Format

Send to:

Choose Destination
See comment in PubMed Commons below
Behav Pharmacol. 2011 Dec;22(8):785-93. doi: 10.1097/FBP.0b013e32834d13a2.

Metabotropic glutamate antagonists alone and in combination with morphine: comparison across two models of acute pain and a model of persistent, inflammatory pain.

Author information

  • 1Behavioral Neuroscience Program, Department of Psychology, University of North Carolina at Chapel Hill, Chapel Hill, North Carolina 27599-3270, USA. mjpicker@email.unc.edu

Abstract

The present study examined the effects of the mGluR1 antagonist JNJ16259685 (JNJ) and the mGluR5 antagonist 2-methyl-6-phenylethynylpyridine (MPEP) alone and in combination with morphine in two acute pain models (hotplate, warm water tail-withdrawal), and a persistent, inflammatory pain model (capsaicin). In the hotplate and warm water tail-withdrawal procedures, JNJ and MPEP were ineffective when administered alone. In both procedures, JNJ potentiated morphine antinociception. In the hotplate procedure, MPEP potentiated morphine antinociception at the highest dose examined, whereas in the warm water tail-withdrawal procedure MPEP attenuated morphine antinociception at a moderate dose and potentiated morphine antinociception at a high dose. For both JNJ and MPEP, the magnitude of this morphine potentiation was considerably greater in the hotplate procedure. In the capsaicin procedure, the highest dose of MPEP produced intermediate levels of antihyperalgesia and also attenuated the effects of a dose of morphine that produced intermediate levels of antihyperalgesia. In contrast, JNJ had no effect when administered alone in the capsaicin procedure and did not alter morphine-induced antihyperalgesia. The present findings suggest that the effects produced by mGluR1 and mGluR5 antagonists alone and in combination with morphine can be differentiated in models of both acute and persistent pain.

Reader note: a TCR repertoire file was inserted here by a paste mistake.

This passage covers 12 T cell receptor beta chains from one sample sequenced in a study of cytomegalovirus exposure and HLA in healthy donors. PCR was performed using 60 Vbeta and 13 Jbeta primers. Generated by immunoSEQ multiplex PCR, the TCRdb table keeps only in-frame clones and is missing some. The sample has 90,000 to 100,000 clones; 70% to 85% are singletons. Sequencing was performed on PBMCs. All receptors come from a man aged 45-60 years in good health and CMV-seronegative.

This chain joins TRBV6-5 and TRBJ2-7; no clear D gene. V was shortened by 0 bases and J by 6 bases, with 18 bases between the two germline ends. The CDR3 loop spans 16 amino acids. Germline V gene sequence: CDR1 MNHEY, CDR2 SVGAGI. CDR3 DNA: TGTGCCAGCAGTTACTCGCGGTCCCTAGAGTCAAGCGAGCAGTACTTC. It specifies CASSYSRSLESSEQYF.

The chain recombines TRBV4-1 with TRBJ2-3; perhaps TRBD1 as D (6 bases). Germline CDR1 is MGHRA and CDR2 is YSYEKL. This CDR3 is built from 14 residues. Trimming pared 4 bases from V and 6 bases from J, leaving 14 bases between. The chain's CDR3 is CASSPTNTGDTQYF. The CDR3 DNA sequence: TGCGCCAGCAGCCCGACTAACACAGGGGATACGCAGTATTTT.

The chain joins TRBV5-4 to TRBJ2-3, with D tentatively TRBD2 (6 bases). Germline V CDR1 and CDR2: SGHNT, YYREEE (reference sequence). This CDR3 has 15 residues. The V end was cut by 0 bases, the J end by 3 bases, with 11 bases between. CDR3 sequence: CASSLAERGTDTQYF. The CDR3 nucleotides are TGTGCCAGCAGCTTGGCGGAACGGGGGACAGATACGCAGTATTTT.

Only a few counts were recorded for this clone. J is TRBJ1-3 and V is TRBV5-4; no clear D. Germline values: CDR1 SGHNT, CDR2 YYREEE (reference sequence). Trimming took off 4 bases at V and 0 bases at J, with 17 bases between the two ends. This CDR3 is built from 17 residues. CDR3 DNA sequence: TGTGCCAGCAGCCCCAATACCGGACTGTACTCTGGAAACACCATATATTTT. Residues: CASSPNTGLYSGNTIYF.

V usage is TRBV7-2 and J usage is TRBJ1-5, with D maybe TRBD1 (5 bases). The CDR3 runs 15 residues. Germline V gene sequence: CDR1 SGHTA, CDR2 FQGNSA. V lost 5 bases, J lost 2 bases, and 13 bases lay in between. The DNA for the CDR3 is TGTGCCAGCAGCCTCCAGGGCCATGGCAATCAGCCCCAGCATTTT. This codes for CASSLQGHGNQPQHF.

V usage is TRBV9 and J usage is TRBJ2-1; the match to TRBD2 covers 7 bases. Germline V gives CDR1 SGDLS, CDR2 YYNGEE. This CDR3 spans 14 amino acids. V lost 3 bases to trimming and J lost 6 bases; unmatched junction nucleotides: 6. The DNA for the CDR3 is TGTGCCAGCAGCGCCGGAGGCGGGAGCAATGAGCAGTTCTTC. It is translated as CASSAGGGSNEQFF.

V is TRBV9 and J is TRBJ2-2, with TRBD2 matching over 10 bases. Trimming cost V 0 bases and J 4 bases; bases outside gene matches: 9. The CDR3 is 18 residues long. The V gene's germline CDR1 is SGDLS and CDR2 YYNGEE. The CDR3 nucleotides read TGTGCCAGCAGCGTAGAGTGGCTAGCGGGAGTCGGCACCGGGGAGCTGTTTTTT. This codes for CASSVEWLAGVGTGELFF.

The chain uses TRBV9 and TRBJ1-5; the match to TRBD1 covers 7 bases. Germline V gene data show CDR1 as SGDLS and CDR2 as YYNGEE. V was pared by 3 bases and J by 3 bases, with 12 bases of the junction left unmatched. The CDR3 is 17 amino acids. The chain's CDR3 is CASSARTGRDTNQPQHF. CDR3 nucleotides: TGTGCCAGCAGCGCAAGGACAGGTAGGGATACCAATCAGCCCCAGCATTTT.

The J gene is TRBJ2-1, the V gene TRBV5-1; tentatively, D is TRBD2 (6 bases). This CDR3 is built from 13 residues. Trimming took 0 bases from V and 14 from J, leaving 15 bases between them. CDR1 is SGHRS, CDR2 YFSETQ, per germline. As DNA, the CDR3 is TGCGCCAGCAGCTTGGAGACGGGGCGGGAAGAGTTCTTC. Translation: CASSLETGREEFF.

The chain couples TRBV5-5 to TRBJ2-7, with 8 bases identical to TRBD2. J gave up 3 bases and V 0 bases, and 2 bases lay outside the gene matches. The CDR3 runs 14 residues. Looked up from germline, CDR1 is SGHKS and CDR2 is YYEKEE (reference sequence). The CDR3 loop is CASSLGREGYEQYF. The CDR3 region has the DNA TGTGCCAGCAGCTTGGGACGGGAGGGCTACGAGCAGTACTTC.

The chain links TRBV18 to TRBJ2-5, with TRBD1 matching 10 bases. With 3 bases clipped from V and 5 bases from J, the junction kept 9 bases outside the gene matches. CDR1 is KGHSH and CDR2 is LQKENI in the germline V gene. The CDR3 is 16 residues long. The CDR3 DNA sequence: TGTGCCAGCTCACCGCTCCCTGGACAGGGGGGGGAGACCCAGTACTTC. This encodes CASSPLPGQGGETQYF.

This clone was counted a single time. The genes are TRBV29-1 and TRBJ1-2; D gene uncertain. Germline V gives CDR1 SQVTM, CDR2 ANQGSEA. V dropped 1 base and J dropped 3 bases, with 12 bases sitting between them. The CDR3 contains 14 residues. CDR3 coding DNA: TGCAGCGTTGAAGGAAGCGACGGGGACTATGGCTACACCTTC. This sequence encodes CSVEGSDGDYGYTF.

PMID:
21971021
[PubMed - indexed for MEDLINE]
PMCID:
PMC3220419
Free PMC Article
PubMed Commons home

PubMed Commons

0 comments
How to join PubMed Commons

    Supplemental Content

    Full text links

    Icon for Lippincott Williams & Wilkins Icon for PubMed Central
    Loading ...
    Write to the Help Desk